Morrie: in His Own Words


Many people know about Morrie Schwartz from the book Tuesdays with Morrie, written by his student Mitch Albom based on fourteen visits on Tuesdays. I was one of these people; I read Tuesdays with Morrie a few times over the decade. Tuesdays with Morrie is a small volume with a quiet power to clear the mind and clarify priorities for me.

This weekend, I read Morrie: in His Own Words by Morrie Schwartz. I visited Grover Beach in the winter of 2013. As part of the ritual of exploring a new area I searched for bookshops and found Nan’s Pre-owned Books. It was a delightful second hand bookshop with many volumes. There I came across Morrie: in His Own Words on the shelf among with a few others that the now faded receipt used as a bookmark informs me. This is the only title on the list that, shamefully, I have not read before. I should not criticize myself too harshly on this score though. With so many boxes of books, it is not easy to keep track of them. At least this book is being shelved after randomly opening a couple of boxes among many. The happiest faces I saw this year were the two movers’ when they heard me saying that they could leave the boxes of books in the garage in the absence of anywhere better to put them.

I am glad that I finally read it in September 2017 instead of the winter of 2013. Much personal experience in recent years has helped me to appreciate this book a lot more than I could have done a few years earlier. For example, I often wonder about what my father (severely disabled caused by traumatic brain injuries) feels and thinks, how my actions and words might impact him, and so on. In some way, Morrie’s words help me to picture what my father might have been going through internally without the capability of articulation. Like many, I am thankful to Morrie for writing this book despite suffering from his grave illness.

The book has two parts: understanding where you are now and getting to where you want to be. The first part talks about living with physical limitations, handling frustrations, grieving for your losses, reaching acceptance, and reviewing the past. In the second part, Morrie gives us advice on maintaining an active involvement in life, relating to others, being kind to yourself, dealing with your mind and emotions, developing a spiritual connection, and finally considering death. There is a lot wisdom in this small volume. You may think it is too gloomy a topic to read in a weekend day. I beg to differ on that. I believe through learning to deal with illness and to face death, we see the world in a much clearer way and live a much better life than it otherwise would be. I select a few passages from the book to share with you below and hope you find guidance from Morrie’s words.

When we have an injury to the body, we tend to think it’s an injury to the self. But it was very important for me to make clear to myself that my body is only part of who I am. We are much greater than the sum of our physical parts. The way we look at the world is fashioned by our values and our thoughts about good and evil, things that go into making us who we are. We have emotions, insights, and intuitions. My contention is that as long as you have other faculties – the emotional, psychological, intuitive faculties – you haven’t lost yourself or even diminished yourself. Don’t be ashamed when you’re physically limited or dysfunctional; don’t think that you’re any less because of your condition. In fact, I feel I am even more myself than I was before I got this illness because I have been able to transcend many of the psychological and emotional limitations I had before I developed ALS.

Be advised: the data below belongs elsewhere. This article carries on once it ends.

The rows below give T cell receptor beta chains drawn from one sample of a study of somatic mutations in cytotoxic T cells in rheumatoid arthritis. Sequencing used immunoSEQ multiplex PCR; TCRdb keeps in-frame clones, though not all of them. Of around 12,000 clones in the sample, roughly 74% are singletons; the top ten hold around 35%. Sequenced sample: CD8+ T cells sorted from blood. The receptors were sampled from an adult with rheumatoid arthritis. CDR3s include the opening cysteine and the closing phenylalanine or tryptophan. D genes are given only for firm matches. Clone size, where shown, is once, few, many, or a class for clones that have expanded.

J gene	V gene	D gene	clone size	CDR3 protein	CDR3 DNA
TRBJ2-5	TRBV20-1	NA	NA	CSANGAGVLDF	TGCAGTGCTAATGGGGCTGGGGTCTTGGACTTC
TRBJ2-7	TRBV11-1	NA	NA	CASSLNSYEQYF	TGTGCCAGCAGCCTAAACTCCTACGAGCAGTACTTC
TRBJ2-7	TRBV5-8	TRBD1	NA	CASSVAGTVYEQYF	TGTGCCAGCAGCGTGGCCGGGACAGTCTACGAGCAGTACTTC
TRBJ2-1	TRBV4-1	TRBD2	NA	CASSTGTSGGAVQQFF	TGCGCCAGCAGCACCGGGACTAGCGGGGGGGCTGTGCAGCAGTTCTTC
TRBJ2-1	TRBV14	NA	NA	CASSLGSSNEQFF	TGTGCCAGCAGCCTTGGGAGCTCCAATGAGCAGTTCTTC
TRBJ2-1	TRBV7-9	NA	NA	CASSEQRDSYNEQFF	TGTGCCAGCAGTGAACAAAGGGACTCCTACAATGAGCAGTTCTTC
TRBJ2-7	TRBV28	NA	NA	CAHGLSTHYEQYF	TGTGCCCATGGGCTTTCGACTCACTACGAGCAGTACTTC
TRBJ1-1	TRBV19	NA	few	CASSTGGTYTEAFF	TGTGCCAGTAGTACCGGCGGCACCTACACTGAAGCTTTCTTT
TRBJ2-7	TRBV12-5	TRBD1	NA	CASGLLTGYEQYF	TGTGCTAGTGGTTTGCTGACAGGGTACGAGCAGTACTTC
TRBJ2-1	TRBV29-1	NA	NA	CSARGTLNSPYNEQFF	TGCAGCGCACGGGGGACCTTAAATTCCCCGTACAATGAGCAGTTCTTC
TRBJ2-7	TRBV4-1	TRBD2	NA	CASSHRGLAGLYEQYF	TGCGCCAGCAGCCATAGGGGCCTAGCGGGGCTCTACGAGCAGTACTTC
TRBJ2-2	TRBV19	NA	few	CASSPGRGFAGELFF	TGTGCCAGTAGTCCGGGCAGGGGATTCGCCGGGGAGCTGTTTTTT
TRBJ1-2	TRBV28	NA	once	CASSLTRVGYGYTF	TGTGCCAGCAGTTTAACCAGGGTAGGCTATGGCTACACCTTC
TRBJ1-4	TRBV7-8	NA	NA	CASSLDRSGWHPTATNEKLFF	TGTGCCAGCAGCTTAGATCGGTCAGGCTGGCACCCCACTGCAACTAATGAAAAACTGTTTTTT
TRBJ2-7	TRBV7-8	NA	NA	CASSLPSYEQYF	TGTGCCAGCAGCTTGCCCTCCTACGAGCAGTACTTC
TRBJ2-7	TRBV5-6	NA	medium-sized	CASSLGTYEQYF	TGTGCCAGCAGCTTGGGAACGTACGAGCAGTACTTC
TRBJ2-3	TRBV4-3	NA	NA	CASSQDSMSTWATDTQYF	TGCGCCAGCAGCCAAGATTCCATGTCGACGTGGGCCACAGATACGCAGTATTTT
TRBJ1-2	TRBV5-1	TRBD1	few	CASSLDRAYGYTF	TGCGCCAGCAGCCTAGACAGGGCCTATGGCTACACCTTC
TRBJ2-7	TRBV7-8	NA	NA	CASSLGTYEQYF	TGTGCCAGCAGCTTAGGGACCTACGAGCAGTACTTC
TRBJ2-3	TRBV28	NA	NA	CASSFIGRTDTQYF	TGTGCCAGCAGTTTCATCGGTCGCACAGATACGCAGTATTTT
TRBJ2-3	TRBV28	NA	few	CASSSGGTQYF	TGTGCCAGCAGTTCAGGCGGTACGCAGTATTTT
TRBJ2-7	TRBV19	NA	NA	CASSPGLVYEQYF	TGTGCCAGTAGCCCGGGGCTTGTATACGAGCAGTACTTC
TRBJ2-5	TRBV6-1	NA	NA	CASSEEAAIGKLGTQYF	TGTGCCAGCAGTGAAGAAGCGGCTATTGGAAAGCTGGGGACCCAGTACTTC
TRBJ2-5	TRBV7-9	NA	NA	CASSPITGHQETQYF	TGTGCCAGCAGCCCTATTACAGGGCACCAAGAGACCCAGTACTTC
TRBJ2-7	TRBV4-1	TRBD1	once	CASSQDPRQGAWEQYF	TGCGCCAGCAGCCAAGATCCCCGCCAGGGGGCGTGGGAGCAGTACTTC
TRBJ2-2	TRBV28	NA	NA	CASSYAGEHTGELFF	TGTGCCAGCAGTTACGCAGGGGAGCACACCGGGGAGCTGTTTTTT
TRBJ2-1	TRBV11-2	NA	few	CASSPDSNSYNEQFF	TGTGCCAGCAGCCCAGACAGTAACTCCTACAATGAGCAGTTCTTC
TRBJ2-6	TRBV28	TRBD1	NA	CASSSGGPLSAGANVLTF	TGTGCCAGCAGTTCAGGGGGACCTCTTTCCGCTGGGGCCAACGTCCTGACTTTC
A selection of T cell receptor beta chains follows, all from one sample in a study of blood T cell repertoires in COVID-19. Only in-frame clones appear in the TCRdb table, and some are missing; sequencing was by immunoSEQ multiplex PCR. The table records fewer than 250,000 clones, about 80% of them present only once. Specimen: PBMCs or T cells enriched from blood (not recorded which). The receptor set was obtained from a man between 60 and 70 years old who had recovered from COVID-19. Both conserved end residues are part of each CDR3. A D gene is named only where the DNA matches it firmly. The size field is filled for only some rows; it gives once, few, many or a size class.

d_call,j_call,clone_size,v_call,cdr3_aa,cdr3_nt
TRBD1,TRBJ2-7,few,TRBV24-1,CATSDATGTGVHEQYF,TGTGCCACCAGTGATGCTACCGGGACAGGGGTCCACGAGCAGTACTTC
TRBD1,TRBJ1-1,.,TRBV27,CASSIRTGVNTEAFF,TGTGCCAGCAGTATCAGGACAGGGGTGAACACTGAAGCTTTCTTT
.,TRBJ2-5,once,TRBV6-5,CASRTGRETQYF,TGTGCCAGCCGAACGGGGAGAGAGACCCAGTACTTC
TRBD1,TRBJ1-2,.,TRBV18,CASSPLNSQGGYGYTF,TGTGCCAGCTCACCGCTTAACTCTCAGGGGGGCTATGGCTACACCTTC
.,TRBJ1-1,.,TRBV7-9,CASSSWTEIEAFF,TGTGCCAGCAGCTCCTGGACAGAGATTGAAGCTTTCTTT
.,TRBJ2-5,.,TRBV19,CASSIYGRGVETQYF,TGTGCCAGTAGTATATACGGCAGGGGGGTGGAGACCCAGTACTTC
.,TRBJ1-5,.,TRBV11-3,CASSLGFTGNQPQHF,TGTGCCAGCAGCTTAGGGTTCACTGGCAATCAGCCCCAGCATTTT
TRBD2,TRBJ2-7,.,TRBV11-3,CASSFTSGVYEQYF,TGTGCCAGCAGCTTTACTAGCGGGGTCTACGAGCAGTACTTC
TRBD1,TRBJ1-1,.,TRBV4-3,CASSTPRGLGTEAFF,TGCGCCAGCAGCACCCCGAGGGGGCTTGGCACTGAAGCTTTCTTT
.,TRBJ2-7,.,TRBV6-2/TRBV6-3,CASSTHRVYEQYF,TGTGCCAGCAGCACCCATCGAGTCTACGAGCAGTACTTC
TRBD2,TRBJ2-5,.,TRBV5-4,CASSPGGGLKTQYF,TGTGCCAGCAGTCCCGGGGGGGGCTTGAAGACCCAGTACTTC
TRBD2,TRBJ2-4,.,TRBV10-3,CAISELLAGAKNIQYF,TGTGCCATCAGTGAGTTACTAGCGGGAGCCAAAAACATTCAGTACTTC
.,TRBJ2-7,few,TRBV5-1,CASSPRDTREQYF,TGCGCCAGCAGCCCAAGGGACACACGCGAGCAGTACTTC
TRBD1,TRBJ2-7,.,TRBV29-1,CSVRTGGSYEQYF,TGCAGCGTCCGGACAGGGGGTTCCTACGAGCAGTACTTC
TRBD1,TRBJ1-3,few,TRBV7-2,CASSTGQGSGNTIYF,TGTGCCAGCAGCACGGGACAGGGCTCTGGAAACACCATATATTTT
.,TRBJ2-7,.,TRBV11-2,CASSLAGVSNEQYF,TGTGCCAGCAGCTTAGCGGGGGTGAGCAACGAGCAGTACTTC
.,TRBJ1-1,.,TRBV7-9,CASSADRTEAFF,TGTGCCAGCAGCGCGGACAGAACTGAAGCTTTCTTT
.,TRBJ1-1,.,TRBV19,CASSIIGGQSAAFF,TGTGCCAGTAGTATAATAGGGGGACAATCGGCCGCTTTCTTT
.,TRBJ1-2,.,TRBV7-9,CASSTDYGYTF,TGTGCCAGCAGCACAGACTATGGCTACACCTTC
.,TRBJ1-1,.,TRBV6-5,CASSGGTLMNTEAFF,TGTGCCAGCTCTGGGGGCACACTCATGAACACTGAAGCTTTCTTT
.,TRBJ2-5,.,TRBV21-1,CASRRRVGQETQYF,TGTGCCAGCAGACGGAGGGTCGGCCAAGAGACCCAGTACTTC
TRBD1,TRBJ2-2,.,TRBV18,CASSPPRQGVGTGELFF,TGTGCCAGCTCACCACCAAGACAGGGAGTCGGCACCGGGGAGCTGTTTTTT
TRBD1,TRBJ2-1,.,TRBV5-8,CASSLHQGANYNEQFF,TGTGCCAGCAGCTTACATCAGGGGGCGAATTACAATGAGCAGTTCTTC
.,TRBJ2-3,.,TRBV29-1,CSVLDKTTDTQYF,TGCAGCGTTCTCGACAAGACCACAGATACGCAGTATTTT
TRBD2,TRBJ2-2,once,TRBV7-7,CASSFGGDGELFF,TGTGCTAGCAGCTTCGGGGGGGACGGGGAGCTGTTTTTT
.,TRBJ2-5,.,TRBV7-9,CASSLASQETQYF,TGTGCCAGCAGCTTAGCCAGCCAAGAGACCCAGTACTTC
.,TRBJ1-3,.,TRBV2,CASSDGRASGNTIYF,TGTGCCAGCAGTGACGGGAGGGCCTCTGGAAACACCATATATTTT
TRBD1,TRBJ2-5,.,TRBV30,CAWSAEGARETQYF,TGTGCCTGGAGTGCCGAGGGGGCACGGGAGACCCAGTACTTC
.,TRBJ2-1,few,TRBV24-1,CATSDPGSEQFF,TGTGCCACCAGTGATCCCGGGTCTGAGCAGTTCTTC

Grieve and mourn for yourself, not only or twice, but again and again. Grieving is a great catharsis and comfort and a way of keeping yourself composed….I see mourning as a way of paying respect to life.

Come to terms with the fact that you will never again be fully physically comfortable. Enjoy the times you are comfortable enough. Acceptance is not passive – you have to work at it by continually trying to face reality rather than thinking reality is something other than what it is.

Recognize the difference between what you want and need. Your need to feel connected to other people is as vital to human survival as food, water, and shelter.

If you are ill, you can experience more freedom to be who you really are and want to be because you now have nothing to lose.

Accept your doubts about your ability to achieve any change in your emotional state. But keep trying. You might be surprised.

Learn how to live, you’ll know how to die; learn how to die, and you’ll know how to live.

The best preparation for living fully and well is to be prepared to die at any time, because impending death inspires clarity of purpose, a homing in on what really matters to you.

Finally, the book ends with this short story that invites us to reflect:

There’s this little wave, a he-wave who’s bobbing up and down in the ocean off the shore, having a great time. All of a sudden, he realizes he’s going to crash into the shore. In this big wide ocean, he’s now moving toward the shore, and he’ll be annihilated. “My God, what’s going to happen to me?” he says, a sour and despairing look on this face. Along comes a female wave, bobbing up and down, having a great time. And the female wave says to the male wae, “Why are you so depressed?” The male says, “You don’t understand. You’re going to crash into that shore, and you’ll be nothing.” She says, “You don’t understand. You’re not a wave; you’re part of the ocean.”